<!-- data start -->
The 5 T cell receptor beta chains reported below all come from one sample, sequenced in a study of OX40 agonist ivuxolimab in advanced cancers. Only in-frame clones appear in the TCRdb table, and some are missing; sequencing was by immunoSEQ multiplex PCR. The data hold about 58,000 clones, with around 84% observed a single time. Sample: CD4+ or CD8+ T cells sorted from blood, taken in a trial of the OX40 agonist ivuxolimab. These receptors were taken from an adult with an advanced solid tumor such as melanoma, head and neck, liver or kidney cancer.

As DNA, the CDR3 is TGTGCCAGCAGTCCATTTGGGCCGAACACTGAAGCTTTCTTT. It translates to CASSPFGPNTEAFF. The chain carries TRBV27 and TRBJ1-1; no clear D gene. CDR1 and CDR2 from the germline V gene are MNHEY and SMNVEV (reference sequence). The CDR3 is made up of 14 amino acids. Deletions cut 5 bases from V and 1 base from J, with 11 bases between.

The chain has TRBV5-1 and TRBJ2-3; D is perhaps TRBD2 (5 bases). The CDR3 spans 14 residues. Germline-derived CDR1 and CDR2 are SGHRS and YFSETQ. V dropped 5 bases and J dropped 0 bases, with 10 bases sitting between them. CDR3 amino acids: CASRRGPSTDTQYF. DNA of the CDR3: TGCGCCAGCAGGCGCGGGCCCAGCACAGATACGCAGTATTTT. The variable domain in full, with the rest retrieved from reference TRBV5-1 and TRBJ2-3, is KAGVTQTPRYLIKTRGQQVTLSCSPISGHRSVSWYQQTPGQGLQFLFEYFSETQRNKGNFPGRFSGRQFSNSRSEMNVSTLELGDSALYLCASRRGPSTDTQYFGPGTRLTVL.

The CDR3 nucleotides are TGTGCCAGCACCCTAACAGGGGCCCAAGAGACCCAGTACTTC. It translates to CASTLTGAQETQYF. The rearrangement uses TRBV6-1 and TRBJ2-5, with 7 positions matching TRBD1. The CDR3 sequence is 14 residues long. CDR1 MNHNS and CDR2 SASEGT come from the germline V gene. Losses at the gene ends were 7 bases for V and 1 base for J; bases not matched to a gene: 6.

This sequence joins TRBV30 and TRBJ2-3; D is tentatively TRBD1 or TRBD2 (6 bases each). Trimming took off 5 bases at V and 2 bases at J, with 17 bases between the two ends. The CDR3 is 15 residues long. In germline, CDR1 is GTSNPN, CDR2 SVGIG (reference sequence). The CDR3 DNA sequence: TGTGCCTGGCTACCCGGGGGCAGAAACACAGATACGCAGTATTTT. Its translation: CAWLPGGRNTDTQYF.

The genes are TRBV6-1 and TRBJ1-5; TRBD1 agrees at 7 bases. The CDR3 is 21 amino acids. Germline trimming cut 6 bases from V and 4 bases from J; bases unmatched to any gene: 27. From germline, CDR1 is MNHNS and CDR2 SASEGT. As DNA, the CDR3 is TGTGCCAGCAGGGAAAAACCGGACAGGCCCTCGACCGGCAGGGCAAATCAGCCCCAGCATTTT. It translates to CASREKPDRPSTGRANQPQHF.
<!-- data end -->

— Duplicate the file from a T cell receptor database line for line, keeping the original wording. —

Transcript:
The 5 T cell receptor beta chains reported below all come from one sample, sequenced in a study of OX40 agonist ivuxolimab in advanced cancers. Only in-frame clones appear in the TCRdb table, and some are missing; sequencing was by immunoSEQ multiplex PCR. The data hold about 58,000 clones, with around 84% observed a single time. Sample: CD4+ or CD8+ T cells sorted from blood, taken in a trial of the OX40 agonist ivuxolimab. These receptors were taken from an adult with an advanced solid tumor such as melanoma, head and neck, liver or kidney cancer.

As DNA, the CDR3 is TGTGCCAGCAGTCCATTTGGGCCGAACACTGAAGCTTTCTTT. It translates to CASSPFGPNTEAFF. The chain carries TRBV27 and TRBJ1-1; no clear D gene. CDR1 and CDR2 from the germline V gene are MNHEY and SMNVEV (reference sequence). The CDR3 is made up of 14 amino acids. Deletions cut 5 bases from V and 1 base from J, with 11 bases between.

The chain has TRBV5-1 and TRBJ2-3; D is perhaps TRBD2 (5 bases). The CDR3 spans 14 residues. Germline-derived CDR1 and CDR2 are SGHRS and YFSETQ. V dropped 5 bases and J dropped 0 bases, with 10 bases sitting between them. CDR3 amino acids: CASRRGPSTDTQYF. DNA of the CDR3: TGCGCCAGCAGGCGCGGGCCCAGCACAGATACGCAGTATTTT. The variable domain in full, with the rest retrieved from reference TRBV5-1 and TRBJ2-3, is KAGVTQTPRYLIKTRGQQVTLSCSPISGHRSVSWYQQTPGQGLQFLFEYFSETQRNKGNFPGRFSGRQFSNSRSEMNVSTLELGDSALYLCASRRGPSTDTQYFGPGTRLTVL.

The CDR3 nucleotides are TGTGCCAGCACCCTAACAGGGGCCCAAGAGACCCAGTACTTC. It translates to CASTLTGAQETQYF. The rearrangement uses TRBV6-1 and TRBJ2-5, with 7 positions matching TRBD1. The CDR3 sequence is 14 residues long. CDR1 MNHNS and CDR2 SASEGT come from the germline V gene. Losses at the gene ends were 7 bases for V and 1 base for J; bases not matched to a gene: 6.

This sequence joins TRBV30 and TRBJ2-3; D is tentatively TRBD1 or TRBD2 (6 bases each). Trimming took off 5 bases at V and 2 bases at J, with 17 bases between the two ends. The CDR3 is 15 residues long. In germline, CDR1 is GTSNPN, CDR2 SVGIG (reference sequence). The CDR3 DNA sequence: TGTGCCTGGCTACCCGGGGGCAGAAACACAGATACGCAGTATTTT. Its translation: CAWLPGGRNTDTQYF.

The genes are TRBV6-1 and TRBJ1-5; TRBD1 agrees at 7 bases. The CDR3 is 21 amino acids. Germline trimming cut 6 bases from V and 4 bases from J; bases unmatched to any gene: 27. From germline, CDR1 is MNHNS and CDR2 SASEGT. As DNA, the CDR3 is TGTGCCAGCAGGGAAAAACCGGACAGGCCCTCGACCGGCAGGGCAAATCAGCCCCAGCATTTT. It translates to CASREKPDRPSTGRANQPQHF.